CANADA FX DEBT-C$ weakens on risk sell-off, data

* C$ eases to C$0.9934 vs. $US, or $1.0066
    * Bond prices pick up across the curve
    * Retail sales unexpectedly fall
    * Bank of Canada, FOMC in focus

    By Solarina Ho
    TORONTO, Aug 22 (Reuters) - The Canadian dollar extended a
retreat on Wednesday from 3-1/2 month highs hit in the previous
session, hitting its weakest level in more than a week against
the U.S. dollar after the government reported an unexpected drop
in the country's retail sales for June.
    The decline in sales confirmed a weaker trend in consumer
spending that will likely trim overall growth in the second
quarter and raises questions about the Bank of Canada's hawkish
slant on monetary policy. 
    "It's consistent with the more general tone of risk-off,"
said David Tulk, chief Canada macro strategist at TD Securities.
    "It's a bit of a consolidation phase for the Canadian dollar
and that's something that's accentuated by the weakness we see
in retail sales."
    Doubts about Europe's progress on its debt crisis and weak
export data from Japan also underscored the headwinds facing the
global economy. Japan's exports slumped the most in six months
in July as shipments to Europe and China tumbled, adding to
concerns over global demand after a string of dire trade figures
from Asia's export engines. 
    At 10:16 a.m. (1416 GMT), the Canadian dollar was
at C$0.9934 versus the U.S. dollar, or $1.0066, weaker than
Tuesday's North American session close at C$0.9897, or $1.0104.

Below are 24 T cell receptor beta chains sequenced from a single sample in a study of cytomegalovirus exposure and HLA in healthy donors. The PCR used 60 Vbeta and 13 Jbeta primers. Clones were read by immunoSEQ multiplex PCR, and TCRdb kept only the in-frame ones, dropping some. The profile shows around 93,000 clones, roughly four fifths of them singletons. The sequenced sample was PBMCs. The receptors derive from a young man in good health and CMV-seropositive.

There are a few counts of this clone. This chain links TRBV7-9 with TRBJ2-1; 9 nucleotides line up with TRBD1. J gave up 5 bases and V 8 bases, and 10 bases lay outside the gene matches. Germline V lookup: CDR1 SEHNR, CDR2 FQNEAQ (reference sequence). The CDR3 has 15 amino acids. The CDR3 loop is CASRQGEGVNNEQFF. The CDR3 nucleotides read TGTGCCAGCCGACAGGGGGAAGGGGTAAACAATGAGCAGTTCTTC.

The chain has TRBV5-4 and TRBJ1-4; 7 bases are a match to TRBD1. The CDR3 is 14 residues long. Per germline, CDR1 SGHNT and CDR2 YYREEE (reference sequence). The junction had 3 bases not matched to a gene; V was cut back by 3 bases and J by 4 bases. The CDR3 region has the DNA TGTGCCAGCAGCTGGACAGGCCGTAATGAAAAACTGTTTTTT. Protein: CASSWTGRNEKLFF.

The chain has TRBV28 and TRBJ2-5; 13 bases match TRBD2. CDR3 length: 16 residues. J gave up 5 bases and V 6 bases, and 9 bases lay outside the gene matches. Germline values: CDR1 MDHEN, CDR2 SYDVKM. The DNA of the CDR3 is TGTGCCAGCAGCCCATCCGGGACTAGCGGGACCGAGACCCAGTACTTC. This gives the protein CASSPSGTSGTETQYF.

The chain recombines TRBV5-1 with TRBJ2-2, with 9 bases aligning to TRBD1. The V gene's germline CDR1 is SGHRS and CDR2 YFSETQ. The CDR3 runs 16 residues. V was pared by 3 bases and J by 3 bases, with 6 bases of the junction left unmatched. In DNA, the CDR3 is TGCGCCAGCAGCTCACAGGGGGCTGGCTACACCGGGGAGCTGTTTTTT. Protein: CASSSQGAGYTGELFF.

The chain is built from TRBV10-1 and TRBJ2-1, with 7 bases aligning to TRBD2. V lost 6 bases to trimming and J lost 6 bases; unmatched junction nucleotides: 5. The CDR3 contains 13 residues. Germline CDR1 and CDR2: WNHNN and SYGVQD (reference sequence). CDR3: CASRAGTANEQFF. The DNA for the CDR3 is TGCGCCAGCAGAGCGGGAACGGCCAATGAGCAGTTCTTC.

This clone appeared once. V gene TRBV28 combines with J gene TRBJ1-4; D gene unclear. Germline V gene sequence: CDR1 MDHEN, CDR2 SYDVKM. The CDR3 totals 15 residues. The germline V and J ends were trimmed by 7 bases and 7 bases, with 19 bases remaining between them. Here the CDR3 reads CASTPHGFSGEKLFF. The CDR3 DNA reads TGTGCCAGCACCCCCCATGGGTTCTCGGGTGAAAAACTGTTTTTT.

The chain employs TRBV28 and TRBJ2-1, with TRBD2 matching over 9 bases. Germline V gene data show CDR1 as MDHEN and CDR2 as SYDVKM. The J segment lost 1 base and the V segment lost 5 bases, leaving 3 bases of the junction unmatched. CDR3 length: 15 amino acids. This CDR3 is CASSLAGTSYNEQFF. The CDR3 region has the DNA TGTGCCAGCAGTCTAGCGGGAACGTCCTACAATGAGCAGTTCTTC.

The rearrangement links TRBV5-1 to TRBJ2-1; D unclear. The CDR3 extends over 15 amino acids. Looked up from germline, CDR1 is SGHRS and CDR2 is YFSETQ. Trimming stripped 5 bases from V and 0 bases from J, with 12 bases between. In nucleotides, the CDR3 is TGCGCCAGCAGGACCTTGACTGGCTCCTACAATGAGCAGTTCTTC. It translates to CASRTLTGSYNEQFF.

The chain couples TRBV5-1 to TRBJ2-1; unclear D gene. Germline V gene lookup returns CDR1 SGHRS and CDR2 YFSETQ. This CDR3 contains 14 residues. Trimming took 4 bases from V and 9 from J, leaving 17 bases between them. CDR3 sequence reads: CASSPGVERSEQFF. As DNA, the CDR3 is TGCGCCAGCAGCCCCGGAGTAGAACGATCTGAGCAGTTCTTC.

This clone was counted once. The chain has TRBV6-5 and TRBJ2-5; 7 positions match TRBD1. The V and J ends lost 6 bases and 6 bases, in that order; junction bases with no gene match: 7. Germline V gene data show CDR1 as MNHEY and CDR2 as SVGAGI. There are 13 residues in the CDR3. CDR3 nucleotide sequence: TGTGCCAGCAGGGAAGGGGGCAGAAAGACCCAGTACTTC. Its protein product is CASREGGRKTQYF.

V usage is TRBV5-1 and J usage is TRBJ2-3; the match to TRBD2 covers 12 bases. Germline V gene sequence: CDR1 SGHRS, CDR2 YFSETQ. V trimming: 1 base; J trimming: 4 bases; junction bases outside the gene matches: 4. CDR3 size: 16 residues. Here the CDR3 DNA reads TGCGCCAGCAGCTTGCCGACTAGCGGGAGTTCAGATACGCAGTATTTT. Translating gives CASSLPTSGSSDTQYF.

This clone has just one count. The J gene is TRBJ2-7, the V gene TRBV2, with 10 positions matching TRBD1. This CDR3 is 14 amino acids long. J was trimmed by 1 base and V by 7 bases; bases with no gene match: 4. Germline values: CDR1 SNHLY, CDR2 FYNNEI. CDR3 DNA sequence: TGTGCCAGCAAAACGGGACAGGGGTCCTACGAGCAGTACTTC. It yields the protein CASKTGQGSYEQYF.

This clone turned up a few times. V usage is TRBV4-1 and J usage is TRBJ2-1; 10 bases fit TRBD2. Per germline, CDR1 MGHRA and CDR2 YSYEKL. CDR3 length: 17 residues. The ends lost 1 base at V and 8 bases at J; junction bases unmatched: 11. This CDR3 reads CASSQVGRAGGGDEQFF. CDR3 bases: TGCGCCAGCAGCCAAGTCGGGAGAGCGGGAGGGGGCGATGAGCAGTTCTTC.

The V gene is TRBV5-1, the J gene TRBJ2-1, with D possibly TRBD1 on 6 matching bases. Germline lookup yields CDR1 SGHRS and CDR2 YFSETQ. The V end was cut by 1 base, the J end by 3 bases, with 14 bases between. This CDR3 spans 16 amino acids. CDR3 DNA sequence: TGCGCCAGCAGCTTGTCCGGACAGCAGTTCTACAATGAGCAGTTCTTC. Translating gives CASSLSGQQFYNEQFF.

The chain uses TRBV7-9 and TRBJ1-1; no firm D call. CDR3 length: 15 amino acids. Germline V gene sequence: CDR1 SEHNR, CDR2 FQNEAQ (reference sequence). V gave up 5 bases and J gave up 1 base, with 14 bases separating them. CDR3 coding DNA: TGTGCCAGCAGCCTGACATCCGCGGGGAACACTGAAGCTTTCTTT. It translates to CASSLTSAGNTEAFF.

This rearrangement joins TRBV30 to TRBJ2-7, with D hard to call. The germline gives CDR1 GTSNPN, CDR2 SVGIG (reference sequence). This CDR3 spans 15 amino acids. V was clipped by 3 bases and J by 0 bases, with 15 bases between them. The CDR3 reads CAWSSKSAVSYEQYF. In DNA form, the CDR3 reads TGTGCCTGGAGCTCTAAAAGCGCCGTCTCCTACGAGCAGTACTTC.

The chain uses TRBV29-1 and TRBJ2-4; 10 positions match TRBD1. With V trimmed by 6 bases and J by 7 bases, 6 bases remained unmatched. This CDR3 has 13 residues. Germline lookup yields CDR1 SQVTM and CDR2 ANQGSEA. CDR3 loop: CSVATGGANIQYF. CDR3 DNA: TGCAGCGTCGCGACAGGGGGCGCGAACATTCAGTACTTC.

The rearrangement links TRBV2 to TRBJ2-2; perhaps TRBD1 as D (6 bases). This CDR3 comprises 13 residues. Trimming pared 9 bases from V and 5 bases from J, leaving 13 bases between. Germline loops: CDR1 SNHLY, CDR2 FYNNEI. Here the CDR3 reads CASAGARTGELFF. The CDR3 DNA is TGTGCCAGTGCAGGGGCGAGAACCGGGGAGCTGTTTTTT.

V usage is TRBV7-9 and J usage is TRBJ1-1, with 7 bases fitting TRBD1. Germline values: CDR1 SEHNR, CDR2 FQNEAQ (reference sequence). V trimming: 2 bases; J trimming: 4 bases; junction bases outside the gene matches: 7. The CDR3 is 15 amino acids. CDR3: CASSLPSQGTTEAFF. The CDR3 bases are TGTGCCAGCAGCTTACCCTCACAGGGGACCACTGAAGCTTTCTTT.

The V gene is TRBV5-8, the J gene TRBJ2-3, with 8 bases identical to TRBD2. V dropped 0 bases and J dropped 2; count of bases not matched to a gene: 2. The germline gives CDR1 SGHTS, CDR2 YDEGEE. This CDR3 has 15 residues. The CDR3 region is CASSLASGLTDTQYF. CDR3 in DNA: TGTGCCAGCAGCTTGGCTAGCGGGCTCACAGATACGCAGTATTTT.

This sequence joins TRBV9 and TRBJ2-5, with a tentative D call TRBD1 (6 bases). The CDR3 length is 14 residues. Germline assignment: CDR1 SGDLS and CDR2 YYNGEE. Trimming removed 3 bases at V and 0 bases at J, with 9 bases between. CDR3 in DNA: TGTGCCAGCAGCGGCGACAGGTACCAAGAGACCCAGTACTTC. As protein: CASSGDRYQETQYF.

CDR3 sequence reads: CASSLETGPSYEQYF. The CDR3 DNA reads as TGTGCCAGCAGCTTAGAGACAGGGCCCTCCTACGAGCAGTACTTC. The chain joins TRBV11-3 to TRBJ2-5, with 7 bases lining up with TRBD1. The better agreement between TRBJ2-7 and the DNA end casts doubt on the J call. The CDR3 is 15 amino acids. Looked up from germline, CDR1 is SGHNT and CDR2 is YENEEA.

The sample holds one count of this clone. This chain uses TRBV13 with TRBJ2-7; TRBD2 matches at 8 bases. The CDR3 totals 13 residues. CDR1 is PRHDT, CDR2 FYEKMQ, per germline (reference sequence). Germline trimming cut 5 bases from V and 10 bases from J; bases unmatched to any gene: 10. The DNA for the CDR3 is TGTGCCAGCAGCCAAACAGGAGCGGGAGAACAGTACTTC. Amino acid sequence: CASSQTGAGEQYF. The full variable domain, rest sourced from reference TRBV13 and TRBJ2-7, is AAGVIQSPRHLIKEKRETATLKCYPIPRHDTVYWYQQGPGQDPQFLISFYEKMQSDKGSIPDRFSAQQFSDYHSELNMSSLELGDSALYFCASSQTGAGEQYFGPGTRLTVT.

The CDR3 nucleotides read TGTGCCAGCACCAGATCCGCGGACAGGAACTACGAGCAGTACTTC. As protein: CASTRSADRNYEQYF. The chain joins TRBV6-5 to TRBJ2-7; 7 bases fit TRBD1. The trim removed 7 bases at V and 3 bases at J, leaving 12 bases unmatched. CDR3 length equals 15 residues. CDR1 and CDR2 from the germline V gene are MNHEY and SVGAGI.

After the retail sales data, it drifted as low as C$0.9948, or
$1.0052, its softest level since Aug. 10.
    Currency strategists have noted in recent days that the
Canadian dollar's rally is overdone, especially in relation to
Europe where the market has gotten ahead of itself.
    "Without anything of substance to justify the rally, we are
seeing a little bit of skittishness also reflected in risk
assets," said Tulk.    
    Bank of Canada's Mark Carney will be taking questions from
reporters later on Wednesday, which could drive moves in the
Canadian dollar.
    "Potentially, Carney has the ability to move the market
quite significantly if he's as hawkish as he was taken to be a
couple of weeks ago on reiterating the tightening bias which
obviously no other central bank has," said Adam Cole, global
head of foreign exchange strategy at RBC Capital Markets in
    Carney said in a speech on Wednesday that the strong
Canadian dollar was not the main cause of the country's poor
export performance.
    "Some blame this on the persistent strength of the Canadian
dollar. While there is some truth in that, it is not the most
important reason," he said, instead noting the overexposure to
the mature and sluggish U.S. market was a more important factor.
    The central bank head, repeating language the Bank used last
month when keeping rates unchanged, said "some modest withdrawal
of the present considerable monetary policy stimulus" might
become appropriate.
    Canadian bond prices picked up across the curve, with the
two-year bond adding 8 Canadian cents to yield 1.142
percent, and the benchmark 10-year bond gaining 42
Canadian cents to yield 1.885 percent.